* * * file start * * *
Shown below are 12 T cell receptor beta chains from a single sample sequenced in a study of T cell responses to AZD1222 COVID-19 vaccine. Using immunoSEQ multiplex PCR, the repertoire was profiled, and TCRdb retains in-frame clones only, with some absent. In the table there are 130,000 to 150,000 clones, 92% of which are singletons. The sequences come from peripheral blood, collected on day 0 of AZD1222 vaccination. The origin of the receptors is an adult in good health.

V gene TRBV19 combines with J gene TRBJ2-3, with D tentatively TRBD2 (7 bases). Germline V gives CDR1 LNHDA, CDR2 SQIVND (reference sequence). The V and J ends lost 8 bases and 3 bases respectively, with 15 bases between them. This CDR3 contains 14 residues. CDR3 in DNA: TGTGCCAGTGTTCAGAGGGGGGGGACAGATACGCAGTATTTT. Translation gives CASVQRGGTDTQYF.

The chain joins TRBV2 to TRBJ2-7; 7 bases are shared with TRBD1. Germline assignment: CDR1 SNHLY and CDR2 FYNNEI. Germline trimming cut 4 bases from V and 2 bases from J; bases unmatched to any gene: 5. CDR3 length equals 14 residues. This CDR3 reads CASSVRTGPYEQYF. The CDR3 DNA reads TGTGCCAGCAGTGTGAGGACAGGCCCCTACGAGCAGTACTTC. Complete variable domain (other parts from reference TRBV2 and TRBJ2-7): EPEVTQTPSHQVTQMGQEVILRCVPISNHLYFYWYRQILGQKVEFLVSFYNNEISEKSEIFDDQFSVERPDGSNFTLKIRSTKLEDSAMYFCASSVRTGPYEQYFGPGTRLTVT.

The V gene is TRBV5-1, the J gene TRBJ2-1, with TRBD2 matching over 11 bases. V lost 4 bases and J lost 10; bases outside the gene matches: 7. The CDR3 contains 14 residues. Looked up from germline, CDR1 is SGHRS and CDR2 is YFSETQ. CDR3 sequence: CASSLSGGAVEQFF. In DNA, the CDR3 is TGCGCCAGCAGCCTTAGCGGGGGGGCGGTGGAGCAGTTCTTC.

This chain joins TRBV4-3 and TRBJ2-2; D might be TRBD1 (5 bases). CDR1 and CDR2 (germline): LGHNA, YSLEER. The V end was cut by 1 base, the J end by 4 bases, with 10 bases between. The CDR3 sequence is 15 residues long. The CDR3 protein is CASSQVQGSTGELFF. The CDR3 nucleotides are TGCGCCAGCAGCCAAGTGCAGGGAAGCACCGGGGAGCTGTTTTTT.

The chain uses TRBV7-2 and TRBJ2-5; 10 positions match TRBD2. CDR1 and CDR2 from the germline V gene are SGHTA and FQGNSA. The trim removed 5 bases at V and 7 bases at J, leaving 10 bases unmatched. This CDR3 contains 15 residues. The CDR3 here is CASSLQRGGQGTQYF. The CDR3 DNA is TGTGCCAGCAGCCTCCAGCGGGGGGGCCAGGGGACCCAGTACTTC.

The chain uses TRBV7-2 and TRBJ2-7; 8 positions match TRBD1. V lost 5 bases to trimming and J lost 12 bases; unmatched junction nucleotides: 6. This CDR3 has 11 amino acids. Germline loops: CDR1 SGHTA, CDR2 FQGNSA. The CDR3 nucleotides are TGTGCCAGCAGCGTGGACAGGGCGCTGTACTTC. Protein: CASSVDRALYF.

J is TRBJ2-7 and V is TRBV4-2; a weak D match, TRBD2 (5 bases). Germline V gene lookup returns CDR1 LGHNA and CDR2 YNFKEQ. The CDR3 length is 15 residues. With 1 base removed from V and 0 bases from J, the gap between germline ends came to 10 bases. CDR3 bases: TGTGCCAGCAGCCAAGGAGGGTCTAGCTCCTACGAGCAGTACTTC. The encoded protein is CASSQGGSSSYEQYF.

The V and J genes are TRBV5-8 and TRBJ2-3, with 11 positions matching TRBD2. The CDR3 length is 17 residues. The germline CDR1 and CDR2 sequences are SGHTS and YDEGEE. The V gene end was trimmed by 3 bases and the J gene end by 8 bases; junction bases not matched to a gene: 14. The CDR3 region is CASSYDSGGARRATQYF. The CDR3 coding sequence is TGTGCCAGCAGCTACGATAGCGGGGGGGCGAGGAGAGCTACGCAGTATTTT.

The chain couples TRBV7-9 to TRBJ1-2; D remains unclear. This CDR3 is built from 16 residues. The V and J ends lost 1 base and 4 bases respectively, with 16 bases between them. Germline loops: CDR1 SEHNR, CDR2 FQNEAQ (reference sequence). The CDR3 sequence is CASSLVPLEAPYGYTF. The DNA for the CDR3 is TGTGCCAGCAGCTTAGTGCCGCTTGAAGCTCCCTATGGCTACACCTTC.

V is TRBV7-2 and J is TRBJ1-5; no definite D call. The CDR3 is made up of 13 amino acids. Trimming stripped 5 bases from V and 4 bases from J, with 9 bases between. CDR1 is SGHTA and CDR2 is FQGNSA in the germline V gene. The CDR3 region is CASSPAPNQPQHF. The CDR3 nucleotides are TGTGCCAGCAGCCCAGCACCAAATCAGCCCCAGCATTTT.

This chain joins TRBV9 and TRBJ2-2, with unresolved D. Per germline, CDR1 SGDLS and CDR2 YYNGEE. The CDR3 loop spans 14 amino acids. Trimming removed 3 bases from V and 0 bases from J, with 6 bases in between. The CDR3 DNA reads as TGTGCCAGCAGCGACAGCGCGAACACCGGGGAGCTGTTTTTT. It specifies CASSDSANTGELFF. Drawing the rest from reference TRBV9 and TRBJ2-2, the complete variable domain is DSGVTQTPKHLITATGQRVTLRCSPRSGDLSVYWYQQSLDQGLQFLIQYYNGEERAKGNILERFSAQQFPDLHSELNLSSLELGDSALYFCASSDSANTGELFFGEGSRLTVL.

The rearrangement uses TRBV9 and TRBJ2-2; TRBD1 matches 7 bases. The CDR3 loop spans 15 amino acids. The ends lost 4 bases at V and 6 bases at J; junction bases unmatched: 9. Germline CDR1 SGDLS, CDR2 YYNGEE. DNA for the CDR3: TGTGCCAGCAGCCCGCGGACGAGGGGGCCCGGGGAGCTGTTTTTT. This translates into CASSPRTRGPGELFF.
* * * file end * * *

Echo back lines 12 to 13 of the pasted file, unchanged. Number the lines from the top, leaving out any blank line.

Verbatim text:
This chain joins TRBV9 and TRBJ2-2, with unresolved D. Per germline, CDR1 SGDLS and CDR2 YYNGEE. The CDR3 loop spans 14 amino acids. Trimming removed 3 bases from V and 0 bases from J, with 6 bases in between. The CDR3 DNA reads as TGTGCCAGCAGCGACAGCGCGAACACCGGGGAGCTGTTTTTT. It specifies CASSDSANTGELFF. Drawing the rest from reference TRBV9 and TRBJ2-2, the complete variable domain is DSGVTQTPKHLITATGQRVTLRCSPRSGDLSVYWYQQSLDQGLQFLIQYYNGEERAKGNILERFSAQQFPDLHSELNLSSLELGDSALYFCASSDSANTGELFFGEGSRLTVL.

The rearrangement uses TRBV9 and TRBJ2-2; TRBD1 matches 7 bases. The CDR3 loop spans 15 amino acids. The ends lost 4 bases at V and 6 bases at J; junction bases unmatched: 9. Germline CDR1 SGDLS, CDR2 YYNGEE. DNA for the CDR3: TGTGCCAGCAGCCCGCGGACGAGGGGGCCCGGGGAGCTGTTTTTT. This translates into CASSPRTRGPGELFF.